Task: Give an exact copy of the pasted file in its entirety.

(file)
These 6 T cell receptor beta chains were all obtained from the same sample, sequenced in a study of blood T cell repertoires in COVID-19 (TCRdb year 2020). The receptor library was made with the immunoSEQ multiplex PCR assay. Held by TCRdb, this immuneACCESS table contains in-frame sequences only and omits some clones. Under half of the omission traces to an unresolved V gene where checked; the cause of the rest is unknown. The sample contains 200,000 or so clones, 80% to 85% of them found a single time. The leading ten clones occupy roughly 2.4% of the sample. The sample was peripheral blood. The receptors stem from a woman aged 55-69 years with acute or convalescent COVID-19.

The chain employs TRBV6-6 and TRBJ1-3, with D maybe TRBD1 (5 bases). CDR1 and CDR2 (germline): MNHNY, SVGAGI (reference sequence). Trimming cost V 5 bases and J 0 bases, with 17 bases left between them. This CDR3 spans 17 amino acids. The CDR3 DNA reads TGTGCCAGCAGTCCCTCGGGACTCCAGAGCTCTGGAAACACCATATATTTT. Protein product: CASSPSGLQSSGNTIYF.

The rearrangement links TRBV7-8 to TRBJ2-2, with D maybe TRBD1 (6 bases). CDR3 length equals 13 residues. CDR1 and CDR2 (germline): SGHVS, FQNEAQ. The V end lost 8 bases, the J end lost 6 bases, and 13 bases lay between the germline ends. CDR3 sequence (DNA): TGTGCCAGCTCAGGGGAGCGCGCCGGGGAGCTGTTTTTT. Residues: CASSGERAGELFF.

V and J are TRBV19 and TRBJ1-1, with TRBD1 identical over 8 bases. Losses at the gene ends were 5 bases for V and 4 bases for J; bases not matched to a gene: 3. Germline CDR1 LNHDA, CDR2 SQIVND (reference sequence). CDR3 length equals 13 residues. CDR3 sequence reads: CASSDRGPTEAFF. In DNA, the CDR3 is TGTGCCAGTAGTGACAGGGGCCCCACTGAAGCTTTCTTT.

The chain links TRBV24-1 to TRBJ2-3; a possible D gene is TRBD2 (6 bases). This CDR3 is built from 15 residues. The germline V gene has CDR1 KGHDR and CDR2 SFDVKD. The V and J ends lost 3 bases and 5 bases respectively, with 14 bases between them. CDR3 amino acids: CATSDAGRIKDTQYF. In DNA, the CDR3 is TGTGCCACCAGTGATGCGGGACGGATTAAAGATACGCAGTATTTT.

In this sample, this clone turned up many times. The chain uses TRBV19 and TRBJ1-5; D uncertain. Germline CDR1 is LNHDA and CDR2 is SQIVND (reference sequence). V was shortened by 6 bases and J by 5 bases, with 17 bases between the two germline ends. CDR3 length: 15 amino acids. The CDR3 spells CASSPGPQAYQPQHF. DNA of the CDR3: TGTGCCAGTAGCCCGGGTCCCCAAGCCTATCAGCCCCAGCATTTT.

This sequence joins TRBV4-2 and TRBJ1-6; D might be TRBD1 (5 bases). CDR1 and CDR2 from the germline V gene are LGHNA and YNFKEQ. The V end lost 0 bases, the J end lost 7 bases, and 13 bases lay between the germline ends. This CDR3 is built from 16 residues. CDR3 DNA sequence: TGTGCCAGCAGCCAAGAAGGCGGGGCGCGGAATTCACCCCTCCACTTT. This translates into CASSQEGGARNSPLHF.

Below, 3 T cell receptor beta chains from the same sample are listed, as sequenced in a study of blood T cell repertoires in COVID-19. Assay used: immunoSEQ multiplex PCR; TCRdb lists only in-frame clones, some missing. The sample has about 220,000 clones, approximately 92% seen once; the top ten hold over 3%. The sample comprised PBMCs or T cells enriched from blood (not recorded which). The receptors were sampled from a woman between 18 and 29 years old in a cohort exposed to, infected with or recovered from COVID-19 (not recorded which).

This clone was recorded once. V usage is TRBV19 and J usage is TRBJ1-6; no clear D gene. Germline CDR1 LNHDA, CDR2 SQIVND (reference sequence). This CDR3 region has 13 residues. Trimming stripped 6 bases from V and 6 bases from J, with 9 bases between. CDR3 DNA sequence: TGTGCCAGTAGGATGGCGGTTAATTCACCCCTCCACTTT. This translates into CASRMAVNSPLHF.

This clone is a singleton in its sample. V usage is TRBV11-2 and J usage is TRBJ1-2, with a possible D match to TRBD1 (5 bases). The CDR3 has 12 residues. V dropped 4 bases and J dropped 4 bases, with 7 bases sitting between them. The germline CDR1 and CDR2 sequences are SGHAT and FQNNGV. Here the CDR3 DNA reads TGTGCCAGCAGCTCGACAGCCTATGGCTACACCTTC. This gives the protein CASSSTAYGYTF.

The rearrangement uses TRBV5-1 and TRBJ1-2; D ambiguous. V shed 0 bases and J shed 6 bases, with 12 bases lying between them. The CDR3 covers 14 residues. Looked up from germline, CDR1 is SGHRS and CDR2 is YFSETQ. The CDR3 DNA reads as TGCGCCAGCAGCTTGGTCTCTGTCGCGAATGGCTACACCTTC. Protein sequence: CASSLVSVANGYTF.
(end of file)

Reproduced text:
These 6 T cell receptor beta chains were all obtained from the same sample, sequenced in a study of blood T cell repertoires in COVID-19 (TCRdb year 2020). The receptor library was made with the immunoSEQ multiplex PCR assay. Held by TCRdb, this immuneACCESS table contains in-frame sequences only and omits some clones. Under half of the omission traces to an unresolved V gene where checked; the cause of the rest is unknown. The sample contains 200,000 or so clones, 80% to 85% of them found a single time. The leading ten clones occupy roughly 2.4% of the sample. The sample was peripheral blood. The receptors stem from a woman aged 55-69 years with acute or convalescent COVID-19.

The chain employs TRBV6-6 and TRBJ1-3, with D maybe TRBD1 (5 bases). CDR1 and CDR2 (germline): MNHNY, SVGAGI (reference sequence). Trimming cost V 5 bases and J 0 bases, with 17 bases left between them. This CDR3 spans 17 amino acids. The CDR3 DNA reads TGTGCCAGCAGTCCCTCGGGACTCCAGAGCTCTGGAAACACCATATATTTT. Protein product: CASSPSGLQSSGNTIYF.

The rearrangement links TRBV7-8 to TRBJ2-2, with D maybe TRBD1 (6 bases). CDR3 length equals 13 residues. CDR1 and CDR2 (germline): SGHVS, FQNEAQ. The V end lost 8 bases, the J end lost 6 bases, and 13 bases lay between the germline ends. CDR3 sequence (DNA): TGTGCCAGCTCAGGGGAGCGCGCCGGGGAGCTGTTTTTT. Residues: CASSGERAGELFF.

V and J are TRBV19 and TRBJ1-1, with TRBD1 identical over 8 bases. Losses at the gene ends were 5 bases for V and 4 bases for J; bases not matched to a gene: 3. Germline CDR1 LNHDA, CDR2 SQIVND (reference sequence). CDR3 length equals 13 residues. CDR3 sequence reads: CASSDRGPTEAFF. In DNA, the CDR3 is TGTGCCAGTAGTGACAGGGGCCCCACTGAAGCTTTCTTT.

The chain links TRBV24-1 to TRBJ2-3; a possible D gene is TRBD2 (6 bases). This CDR3 is built from 15 residues. The germline V gene has CDR1 KGHDR and CDR2 SFDVKD. The V and J ends lost 3 bases and 5 bases respectively, with 14 bases between them. CDR3 amino acids: CATSDAGRIKDTQYF. In DNA, the CDR3 is TGTGCCACCAGTGATGCGGGACGGATTAAAGATACGCAGTATTTT.

In this sample, this clone turned up many times. The chain uses TRBV19 and TRBJ1-5; D uncertain. Germline CDR1 is LNHDA and CDR2 is SQIVND (reference sequence). V was shortened by 6 bases and J by 5 bases, with 17 bases between the two germline ends. CDR3 length: 15 amino acids. The CDR3 spells CASSPGPQAYQPQHF. DNA of the CDR3: TGTGCCAGTAGCCCGGGTCCCCAAGCCTATCAGCCCCAGCATTTT.

This sequence joins TRBV4-2 and TRBJ1-6; D might be TRBD1 (5 bases). CDR1 and CDR2 from the germline V gene are LGHNA and YNFKEQ. The V end lost 0 bases, the J end lost 7 bases, and 13 bases lay between the germline ends. This CDR3 is built from 16 residues. CDR3 DNA sequence: TGTGCCAGCAGCCAAGAAGGCGGGGCGCGGAATTCACCCCTCCACTTT. This translates into CASSQEGGARNSPLHF.

Below, 3 T cell receptor beta chains from the same sample are listed, as sequenced in a study of blood T cell repertoires in COVID-19. Assay used: immunoSEQ multiplex PCR; TCRdb lists only in-frame clones, some missing. The sample has about 220,000 clones, approximately 92% seen once; the top ten hold over 3%. The sample comprised PBMCs or T cells enriched from blood (not recorded which). The receptors were sampled from a woman between 18 and 29 years old in a cohort exposed to, infected with or recovered from COVID-19 (not recorded which).

This clone was recorded once. V usage is TRBV19 and J usage is TRBJ1-6; no clear D gene. Germline CDR1 LNHDA, CDR2 SQIVND (reference sequence). This CDR3 region has 13 residues. Trimming stripped 6 bases from V and 6 bases from J, with 9 bases between. CDR3 DNA sequence: TGTGCCAGTAGGATGGCGGTTAATTCACCCCTCCACTTT. This translates into CASRMAVNSPLHF.

This clone is a singleton in its sample. V usage is TRBV11-2 and J usage is TRBJ1-2, with a possible D match to TRBD1 (5 bases). The CDR3 has 12 residues. V dropped 4 bases and J dropped 4 bases, with 7 bases sitting between them. The germline CDR1 and CDR2 sequences are SGHAT and FQNNGV. Here the CDR3 DNA reads TGTGCCAGCAGCTCGACAGCCTATGGCTACACCTTC. This gives the protein CASSSTAYGYTF.

The rearrangement uses TRBV5-1 and TRBJ1-2; D ambiguous. V shed 0 bases and J shed 6 bases, with 12 bases lying between them. The CDR3 covers 14 residues. Looked up from germline, CDR1 is SGHRS and CDR2 is YFSETQ. The CDR3 DNA reads as TGCGCCAGCAGCTTGGTCTCTGTCGCGAATGGCTACACCTTC. Protein sequence: CASSLVSVANGYTF.